While not a new attraction, the Mountain Sidewinders have joined their new neighbor, Barnstormer, in the Owens Farm area. These unique 'dry' water slides seat four people in a toboggan that race down the mountain, and feature a thrilling drop at the end of the run. The great deck area the park has built next to the unload is great for people watching - the faces of guests coming down that last drop are priceless!
I'm not usually one to keep including photos of landscaping in my stories, but Dollywood has proven to be the exception to that rule for me. I cannot say enough how much time and effort goes into the grounds of the park! It's scenes like the one above that give Dollywood a special atmosphere, I could have used a couple extra hours at the park just to take it all in.
Moving deeper into the park leads you to The Village area, with the thrill packed Country Fair section right next door. The Village is where you can board the Dollywood Express, an authentic 110 ton coal fired steam engine that takes riders on a five mile trip up into the Smoky Mountains. The Village also offers the park's Carousel, and the Heartsong Theater, where you can see a filmed musical tribute to the area, hosted by Dolly herself.
Dolly must have really enjoyed the Country Fair when she was younger, because Dollywood has recreated a pretty awesome one for guests. There's rides that spin, twirl, and send guests flying in the air - with plenty for kids, too. While I did not get to snap a photo, I loved how the Ferris Wheel was even the smaller kind I used to ride at carnivals, fitting its setting perfectly.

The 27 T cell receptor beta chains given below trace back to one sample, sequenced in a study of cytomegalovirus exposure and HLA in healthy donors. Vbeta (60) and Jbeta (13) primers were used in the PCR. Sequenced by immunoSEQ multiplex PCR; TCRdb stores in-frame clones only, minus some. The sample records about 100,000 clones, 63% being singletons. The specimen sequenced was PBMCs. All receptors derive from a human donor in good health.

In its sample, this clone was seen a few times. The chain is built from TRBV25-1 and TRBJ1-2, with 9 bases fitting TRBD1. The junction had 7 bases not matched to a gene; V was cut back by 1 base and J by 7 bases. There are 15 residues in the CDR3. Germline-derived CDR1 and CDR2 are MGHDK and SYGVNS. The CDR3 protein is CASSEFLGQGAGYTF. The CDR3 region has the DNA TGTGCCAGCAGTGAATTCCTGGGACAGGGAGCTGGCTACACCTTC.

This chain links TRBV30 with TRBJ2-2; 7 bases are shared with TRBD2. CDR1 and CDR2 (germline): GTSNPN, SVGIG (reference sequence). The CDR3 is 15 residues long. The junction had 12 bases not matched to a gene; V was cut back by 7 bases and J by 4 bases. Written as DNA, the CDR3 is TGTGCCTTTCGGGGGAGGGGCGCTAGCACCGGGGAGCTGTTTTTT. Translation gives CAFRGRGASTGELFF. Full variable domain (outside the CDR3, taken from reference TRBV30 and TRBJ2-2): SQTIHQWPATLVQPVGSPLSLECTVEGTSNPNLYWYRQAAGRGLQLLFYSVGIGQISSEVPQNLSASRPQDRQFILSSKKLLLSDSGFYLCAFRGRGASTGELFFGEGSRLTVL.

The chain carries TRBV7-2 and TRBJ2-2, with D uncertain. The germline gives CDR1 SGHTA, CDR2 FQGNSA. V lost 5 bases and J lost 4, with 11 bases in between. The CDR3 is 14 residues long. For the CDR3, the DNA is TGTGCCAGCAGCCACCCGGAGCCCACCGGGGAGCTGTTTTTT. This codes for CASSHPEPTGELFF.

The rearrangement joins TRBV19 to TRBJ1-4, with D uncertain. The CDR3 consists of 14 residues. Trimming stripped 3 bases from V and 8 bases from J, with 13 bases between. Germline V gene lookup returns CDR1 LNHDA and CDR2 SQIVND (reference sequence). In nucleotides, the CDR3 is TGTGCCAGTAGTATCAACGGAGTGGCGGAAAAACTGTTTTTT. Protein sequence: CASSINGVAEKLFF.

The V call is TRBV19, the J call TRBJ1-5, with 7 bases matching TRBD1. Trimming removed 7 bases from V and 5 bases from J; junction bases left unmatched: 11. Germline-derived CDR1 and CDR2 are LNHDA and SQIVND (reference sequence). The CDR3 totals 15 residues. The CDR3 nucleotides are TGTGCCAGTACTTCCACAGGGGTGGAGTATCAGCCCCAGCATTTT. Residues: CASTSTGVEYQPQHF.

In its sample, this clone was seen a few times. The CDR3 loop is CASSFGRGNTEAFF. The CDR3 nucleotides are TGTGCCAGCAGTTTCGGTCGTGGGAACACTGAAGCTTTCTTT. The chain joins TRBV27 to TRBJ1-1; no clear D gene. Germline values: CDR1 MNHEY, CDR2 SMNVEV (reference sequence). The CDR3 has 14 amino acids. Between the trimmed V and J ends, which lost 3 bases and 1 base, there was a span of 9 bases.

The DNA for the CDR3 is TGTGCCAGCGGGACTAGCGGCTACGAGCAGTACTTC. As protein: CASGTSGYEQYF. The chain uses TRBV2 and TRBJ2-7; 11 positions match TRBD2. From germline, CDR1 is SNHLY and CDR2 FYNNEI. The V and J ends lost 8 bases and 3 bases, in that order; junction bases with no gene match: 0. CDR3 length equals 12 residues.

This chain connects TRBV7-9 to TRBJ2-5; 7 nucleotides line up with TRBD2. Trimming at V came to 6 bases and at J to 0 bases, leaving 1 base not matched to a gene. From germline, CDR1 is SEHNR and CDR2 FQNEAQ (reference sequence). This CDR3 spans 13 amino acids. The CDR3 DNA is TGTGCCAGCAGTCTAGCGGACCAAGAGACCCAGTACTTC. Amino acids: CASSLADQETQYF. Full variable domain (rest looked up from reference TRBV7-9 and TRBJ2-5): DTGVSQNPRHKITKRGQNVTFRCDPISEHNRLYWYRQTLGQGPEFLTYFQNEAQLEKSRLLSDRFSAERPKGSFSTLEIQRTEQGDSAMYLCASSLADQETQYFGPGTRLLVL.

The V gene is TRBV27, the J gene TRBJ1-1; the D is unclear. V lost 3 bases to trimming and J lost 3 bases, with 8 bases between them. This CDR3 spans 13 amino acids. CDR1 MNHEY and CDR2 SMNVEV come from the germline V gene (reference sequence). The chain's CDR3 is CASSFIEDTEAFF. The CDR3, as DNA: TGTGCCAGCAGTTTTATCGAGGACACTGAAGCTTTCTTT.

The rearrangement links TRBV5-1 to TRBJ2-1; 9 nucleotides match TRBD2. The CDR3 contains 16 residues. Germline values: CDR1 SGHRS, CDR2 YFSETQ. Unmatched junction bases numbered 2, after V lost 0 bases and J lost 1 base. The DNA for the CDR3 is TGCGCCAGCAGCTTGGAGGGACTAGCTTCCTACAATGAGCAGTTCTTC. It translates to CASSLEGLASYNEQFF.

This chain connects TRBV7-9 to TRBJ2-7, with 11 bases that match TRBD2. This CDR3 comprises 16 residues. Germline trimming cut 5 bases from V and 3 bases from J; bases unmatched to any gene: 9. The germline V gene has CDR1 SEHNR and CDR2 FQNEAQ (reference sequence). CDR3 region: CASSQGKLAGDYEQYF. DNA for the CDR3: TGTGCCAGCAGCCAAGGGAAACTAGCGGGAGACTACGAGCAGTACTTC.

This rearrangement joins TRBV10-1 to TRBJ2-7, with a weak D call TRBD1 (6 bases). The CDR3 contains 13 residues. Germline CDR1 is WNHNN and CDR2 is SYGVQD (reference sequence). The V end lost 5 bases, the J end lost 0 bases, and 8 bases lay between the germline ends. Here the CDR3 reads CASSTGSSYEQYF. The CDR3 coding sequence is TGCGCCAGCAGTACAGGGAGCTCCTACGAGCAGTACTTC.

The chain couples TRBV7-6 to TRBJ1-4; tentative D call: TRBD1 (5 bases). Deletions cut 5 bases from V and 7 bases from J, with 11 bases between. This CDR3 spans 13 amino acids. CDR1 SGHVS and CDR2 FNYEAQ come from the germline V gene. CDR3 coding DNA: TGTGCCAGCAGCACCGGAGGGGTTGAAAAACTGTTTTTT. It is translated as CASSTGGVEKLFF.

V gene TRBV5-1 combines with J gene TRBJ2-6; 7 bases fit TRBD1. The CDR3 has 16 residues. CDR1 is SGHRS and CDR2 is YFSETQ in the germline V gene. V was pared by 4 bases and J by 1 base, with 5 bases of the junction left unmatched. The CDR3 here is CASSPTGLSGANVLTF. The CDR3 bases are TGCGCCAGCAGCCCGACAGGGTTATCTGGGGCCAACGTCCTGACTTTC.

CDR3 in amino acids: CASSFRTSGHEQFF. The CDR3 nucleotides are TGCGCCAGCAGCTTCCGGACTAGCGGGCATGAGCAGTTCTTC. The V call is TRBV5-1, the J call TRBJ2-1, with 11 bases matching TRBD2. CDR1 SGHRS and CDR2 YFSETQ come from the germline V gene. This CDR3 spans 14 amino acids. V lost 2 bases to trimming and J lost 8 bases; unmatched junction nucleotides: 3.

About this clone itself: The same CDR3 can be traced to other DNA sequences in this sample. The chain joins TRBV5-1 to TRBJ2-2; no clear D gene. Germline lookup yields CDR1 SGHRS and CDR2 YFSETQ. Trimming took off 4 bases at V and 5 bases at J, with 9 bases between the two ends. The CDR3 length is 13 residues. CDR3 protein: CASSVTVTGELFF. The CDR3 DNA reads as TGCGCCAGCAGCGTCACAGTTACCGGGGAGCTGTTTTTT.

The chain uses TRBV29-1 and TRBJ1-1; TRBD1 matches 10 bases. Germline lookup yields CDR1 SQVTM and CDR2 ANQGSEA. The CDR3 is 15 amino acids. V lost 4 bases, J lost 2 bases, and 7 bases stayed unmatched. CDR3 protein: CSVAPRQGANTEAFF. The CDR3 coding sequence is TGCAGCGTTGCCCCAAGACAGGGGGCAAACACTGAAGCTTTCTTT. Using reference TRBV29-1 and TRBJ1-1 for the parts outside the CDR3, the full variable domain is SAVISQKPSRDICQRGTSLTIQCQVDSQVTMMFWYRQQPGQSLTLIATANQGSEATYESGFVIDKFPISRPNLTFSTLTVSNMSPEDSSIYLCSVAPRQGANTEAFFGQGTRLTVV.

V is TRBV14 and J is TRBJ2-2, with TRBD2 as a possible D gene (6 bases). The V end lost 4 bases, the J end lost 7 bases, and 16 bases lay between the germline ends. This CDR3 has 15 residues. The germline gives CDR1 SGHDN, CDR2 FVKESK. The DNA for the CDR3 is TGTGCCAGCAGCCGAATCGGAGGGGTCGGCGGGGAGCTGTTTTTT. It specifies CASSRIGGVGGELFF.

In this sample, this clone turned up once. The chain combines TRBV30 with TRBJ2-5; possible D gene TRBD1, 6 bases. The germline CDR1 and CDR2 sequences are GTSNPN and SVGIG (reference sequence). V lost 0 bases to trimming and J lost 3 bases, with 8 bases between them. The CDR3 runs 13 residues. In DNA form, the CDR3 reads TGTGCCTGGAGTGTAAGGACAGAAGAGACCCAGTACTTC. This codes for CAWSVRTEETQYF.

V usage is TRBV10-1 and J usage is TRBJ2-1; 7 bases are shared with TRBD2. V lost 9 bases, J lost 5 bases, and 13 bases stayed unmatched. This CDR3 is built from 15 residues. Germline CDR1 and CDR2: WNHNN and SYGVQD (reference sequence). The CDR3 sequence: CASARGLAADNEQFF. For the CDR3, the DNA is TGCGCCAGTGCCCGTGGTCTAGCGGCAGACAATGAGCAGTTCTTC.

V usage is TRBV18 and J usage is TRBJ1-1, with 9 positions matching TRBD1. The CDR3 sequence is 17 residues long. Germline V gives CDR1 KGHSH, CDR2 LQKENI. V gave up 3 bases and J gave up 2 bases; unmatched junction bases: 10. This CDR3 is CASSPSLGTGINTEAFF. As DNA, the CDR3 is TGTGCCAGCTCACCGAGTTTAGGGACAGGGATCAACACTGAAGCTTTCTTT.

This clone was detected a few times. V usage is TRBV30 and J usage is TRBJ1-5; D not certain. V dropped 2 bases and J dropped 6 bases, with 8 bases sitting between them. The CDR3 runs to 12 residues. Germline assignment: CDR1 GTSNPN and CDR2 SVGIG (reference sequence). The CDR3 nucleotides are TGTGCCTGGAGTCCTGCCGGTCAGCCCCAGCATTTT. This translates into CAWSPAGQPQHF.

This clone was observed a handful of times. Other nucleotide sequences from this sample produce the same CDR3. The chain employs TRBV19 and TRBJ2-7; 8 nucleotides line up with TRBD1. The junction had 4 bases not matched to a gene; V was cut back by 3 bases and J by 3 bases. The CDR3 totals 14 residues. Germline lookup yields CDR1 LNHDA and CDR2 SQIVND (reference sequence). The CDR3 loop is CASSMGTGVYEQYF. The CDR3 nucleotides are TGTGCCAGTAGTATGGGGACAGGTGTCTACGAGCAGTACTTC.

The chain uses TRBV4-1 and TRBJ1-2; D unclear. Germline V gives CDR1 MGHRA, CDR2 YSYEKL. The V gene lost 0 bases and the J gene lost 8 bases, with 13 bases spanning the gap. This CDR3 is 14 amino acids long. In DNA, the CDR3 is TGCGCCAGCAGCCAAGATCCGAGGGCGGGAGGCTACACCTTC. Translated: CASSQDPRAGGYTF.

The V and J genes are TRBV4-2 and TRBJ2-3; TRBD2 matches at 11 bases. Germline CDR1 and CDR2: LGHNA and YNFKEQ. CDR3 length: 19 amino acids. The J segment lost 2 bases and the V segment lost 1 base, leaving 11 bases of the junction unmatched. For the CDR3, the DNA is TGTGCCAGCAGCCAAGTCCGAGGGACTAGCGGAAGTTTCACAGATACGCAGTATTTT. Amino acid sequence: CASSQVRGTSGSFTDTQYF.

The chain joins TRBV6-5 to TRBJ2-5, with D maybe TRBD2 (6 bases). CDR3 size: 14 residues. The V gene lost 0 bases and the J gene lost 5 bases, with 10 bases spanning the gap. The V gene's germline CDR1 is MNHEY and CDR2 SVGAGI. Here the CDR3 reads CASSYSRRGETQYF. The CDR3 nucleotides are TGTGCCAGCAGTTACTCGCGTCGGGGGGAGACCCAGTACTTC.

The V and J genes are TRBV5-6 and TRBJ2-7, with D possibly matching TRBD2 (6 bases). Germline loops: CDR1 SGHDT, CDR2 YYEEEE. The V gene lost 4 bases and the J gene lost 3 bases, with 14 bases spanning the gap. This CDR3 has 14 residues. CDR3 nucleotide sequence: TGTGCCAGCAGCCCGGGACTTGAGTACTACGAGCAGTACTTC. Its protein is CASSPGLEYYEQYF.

Rivertown Junction is home to another of Dollywood's splashing water rides, named Smoky Mountain River Rampage. The boats, which have seating for six, sail around the course narrowly missing waterfalls, geysers, and rapids - or maybe not so narrowly at all!
We also stopped in Aunt Grannie's for her all-you-care-to-eat buffet, filled with homestyle cooking. This brings me to another point - the food at Dollywood is out of this world! No need to decide between pizza or chicken fingers here, the park has an array of food outlets with hearty offerings. I now can say I've had excellent mashed potatoes at a theme park!
The area toward the front of the park is filled with several smaller themed areas, such as Jukebox Junction. Seen above, the area is home to Red's Drive-In, the Rockin' Roadway car ride, and the Pines Theater, featuring the Dreamland Drive-In, which explores the music of the 50s and 60s.
Around the corner in Adventures in Imagination is a special treat for Dolly fans - this is where you can visit the Chasing Rainbows museum, a tribute to Dolly's life and career. It even includes a look inside her tour bus, parked out front. Next to the museum is a 4-D theater that shows different movies throughout the season, swapping them out for festivals and other special events.
At this point we've actually completed that Dollywood loop I spoke of earlier, returning to Showstreet and the entrance area. Showstreet features two of the park's largest indoor theaters, the Showstreet Palace Theater and Dolly Parton's Celebrity Theater. The latter is the home of Sah-Kon-O-Hey!, a huge theatrical performance that celebrates the Smokies through original music, acrobats, and other performers. It's arguably Dollywood's most popular show, so be sure to check it out if you visit.
By now you've probably noticed that countdown box over on the left - Dollywood has a very large announcement to make in about a week. Make sure to stop by that evening to read the latest on what will be a very exciting new ride!
I'd like to thank Dollywood for having us at the park, and for the help with this story. The park stays open through the Holidays, so there is still plenty of time to visit this year.